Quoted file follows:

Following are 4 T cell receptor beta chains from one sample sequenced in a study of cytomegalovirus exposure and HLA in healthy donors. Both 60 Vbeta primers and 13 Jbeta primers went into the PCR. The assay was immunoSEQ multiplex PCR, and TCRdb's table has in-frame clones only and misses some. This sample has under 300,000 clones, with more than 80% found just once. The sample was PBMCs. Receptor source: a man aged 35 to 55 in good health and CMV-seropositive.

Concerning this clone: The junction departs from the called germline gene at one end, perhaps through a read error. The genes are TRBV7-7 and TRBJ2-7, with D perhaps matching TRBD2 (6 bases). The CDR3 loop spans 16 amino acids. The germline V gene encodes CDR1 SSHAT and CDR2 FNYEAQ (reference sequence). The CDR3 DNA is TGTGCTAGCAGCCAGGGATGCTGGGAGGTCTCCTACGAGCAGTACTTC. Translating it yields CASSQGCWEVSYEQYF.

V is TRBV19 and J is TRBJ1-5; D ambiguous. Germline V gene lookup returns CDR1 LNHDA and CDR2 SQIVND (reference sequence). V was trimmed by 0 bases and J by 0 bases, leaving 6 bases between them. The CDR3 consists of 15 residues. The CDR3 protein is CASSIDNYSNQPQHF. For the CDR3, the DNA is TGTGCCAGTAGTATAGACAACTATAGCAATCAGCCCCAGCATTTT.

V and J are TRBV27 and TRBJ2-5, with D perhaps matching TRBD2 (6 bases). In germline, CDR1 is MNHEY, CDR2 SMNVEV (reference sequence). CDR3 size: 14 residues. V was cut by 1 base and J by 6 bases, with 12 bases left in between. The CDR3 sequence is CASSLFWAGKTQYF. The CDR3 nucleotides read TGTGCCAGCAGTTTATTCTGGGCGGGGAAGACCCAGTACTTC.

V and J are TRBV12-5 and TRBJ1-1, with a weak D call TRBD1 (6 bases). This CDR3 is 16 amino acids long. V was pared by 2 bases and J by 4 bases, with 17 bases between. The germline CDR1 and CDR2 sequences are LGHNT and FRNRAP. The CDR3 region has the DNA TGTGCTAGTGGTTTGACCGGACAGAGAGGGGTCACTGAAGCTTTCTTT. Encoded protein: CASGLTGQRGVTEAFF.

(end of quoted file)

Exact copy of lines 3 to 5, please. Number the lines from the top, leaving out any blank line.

V is TRBV19 and J is TRBJ1-5; D ambiguous. Germline V gene lookup returns CDR1 LNHDA and CDR2 SQIVND (reference sequence). V was trimmed by 0 bases and J by 0 bases, leaving 6 bases between them. The CDR3 consists of 15 residues. The CDR3 protein is CASSIDNYSNQPQHF. For the CDR3, the DNA is TGTGCCAGTAGTATAGACAACTATAGCAATCAGCCCCAGCATTTT.

V and J are TRBV27 and TRBJ2-5, with D perhaps matching TRBD2 (6 bases). In germline, CDR1 is MNHEY, CDR2 SMNVEV (reference sequence). CDR3 size: 14 residues. V was cut by 1 base and J by 6 bases, with 12 bases left in between. The CDR3 sequence is CASSLFWAGKTQYF. The CDR3 nucleotides read TGTGCCAGCAGTTTATTCTGGGCGGGGAAGACCCAGTACTTC.

V and J are TRBV12-5 and TRBJ1-1, with a weak D call TRBD1 (6 bases). This CDR3 is 16 amino acids long. V was pared by 2 bases and J by 4 bases, with 17 bases between. The germline CDR1 and CDR2 sequences are LGHNT and FRNRAP. The CDR3 region has the DNA TGTGCTAGTGGTTTGACCGGACAGAGAGGGGTCACTGAAGCTTTCTTT. Encoded protein: CASGLTGQRGVTEAFF.